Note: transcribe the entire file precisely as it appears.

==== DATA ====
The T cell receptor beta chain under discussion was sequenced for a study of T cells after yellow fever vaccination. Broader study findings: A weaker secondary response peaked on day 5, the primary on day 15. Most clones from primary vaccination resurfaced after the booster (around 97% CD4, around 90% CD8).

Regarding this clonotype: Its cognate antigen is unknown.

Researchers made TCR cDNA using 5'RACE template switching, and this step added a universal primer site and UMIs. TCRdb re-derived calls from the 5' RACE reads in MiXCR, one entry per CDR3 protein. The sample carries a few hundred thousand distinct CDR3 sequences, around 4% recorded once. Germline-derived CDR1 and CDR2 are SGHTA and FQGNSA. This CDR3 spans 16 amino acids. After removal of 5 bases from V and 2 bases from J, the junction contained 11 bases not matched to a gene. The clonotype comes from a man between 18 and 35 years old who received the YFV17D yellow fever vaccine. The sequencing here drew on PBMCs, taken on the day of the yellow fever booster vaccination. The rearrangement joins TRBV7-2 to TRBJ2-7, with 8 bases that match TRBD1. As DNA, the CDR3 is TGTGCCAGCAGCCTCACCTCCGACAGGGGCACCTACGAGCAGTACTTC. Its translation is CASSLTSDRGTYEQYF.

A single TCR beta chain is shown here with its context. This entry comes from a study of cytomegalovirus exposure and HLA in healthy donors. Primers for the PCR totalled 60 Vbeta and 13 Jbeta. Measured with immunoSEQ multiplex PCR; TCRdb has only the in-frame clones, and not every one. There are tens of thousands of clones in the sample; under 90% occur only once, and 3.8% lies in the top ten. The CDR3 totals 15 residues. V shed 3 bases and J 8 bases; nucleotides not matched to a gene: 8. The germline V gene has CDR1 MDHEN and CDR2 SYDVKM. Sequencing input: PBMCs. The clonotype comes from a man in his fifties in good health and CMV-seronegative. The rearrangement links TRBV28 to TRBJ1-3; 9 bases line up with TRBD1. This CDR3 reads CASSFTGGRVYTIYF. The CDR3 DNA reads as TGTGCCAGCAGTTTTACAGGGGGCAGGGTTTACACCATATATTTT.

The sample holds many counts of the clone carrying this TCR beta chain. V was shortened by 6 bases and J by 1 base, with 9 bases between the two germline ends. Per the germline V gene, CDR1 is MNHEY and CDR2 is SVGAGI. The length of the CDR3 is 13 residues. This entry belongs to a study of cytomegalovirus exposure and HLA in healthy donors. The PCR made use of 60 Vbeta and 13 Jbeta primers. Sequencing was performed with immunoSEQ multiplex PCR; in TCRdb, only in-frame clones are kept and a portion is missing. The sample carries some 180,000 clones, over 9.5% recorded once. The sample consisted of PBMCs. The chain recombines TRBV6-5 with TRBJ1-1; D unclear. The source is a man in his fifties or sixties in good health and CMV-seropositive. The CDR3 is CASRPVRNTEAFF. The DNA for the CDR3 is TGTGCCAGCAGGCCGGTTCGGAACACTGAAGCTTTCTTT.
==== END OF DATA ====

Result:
The T cell receptor beta chain under discussion was sequenced for a study of T cells after yellow fever vaccination. Broader study findings: A weaker secondary response peaked on day 5, the primary on day 15. Most clones from primary vaccination resurfaced after the booster (around 97% CD4, around 90% CD8).

Regarding this clonotype: Its cognate antigen is unknown.

Researchers made TCR cDNA using 5'RACE template switching, and this step added a universal primer site and UMIs. TCRdb re-derived calls from the 5' RACE reads in MiXCR, one entry per CDR3 protein. The sample carries a few hundred thousand distinct CDR3 sequences, around 4% recorded once. Germline-derived CDR1 and CDR2 are SGHTA and FQGNSA. This CDR3 spans 16 amino acids. After removal of 5 bases from V and 2 bases from J, the junction contained 11 bases not matched to a gene. The clonotype comes from a man between 18 and 35 years old who received the YFV17D yellow fever vaccine. The sequencing here drew on PBMCs, taken on the day of the yellow fever booster vaccination. The rearrangement joins TRBV7-2 to TRBJ2-7, with 8 bases that match TRBD1. As DNA, the CDR3 is TGTGCCAGCAGCCTCACCTCCGACAGGGGCACCTACGAGCAGTACTTC. Its translation is CASSLTSDRGTYEQYF.

A single TCR beta chain is shown here with its context. This entry comes from a study of cytomegalovirus exposure and HLA in healthy donors. Primers for the PCR totalled 60 Vbeta and 13 Jbeta. Measured with immunoSEQ multiplex PCR; TCRdb has only the in-frame clones, and not every one. There are tens of thousands of clones in the sample; under 90% occur only once, and 3.8% lies in the top ten. The CDR3 totals 15 residues. V shed 3 bases and J 8 bases; nucleotides not matched to a gene: 8. The germline V gene has CDR1 MDHEN and CDR2 SYDVKM. Sequencing input: PBMCs. The clonotype comes from a man in his fifties in good health and CMV-seronegative. The rearrangement links TRBV28 to TRBJ1-3; 9 bases line up with TRBD1. This CDR3 reads CASSFTGGRVYTIYF. The CDR3 DNA reads as TGTGCCAGCAGTTTTACAGGGGGCAGGGTTTACACCATATATTTT.

The sample holds many counts of the clone carrying this TCR beta chain. V was shortened by 6 bases and J by 1 base, with 9 bases between the two germline ends. Per the germline V gene, CDR1 is MNHEY and CDR2 is SVGAGI. The length of the CDR3 is 13 residues. This entry belongs to a study of cytomegalovirus exposure and HLA in healthy donors. The PCR made use of 60 Vbeta and 13 Jbeta primers. Sequencing was performed with immunoSEQ multiplex PCR; in TCRdb, only in-frame clones are kept and a portion is missing. The sample carries some 180,000 clones, over 9.5% recorded once. The sample consisted of PBMCs. The chain recombines TRBV6-5 with TRBJ1-1; D unclear. The source is a man in his fifties or sixties in good health and CMV-seropositive. The CDR3 is CASRPVRNTEAFF. The DNA for the CDR3 is TGTGCCAGCAGGCCGGTTCGGAACACTGAAGCTTTCTTT.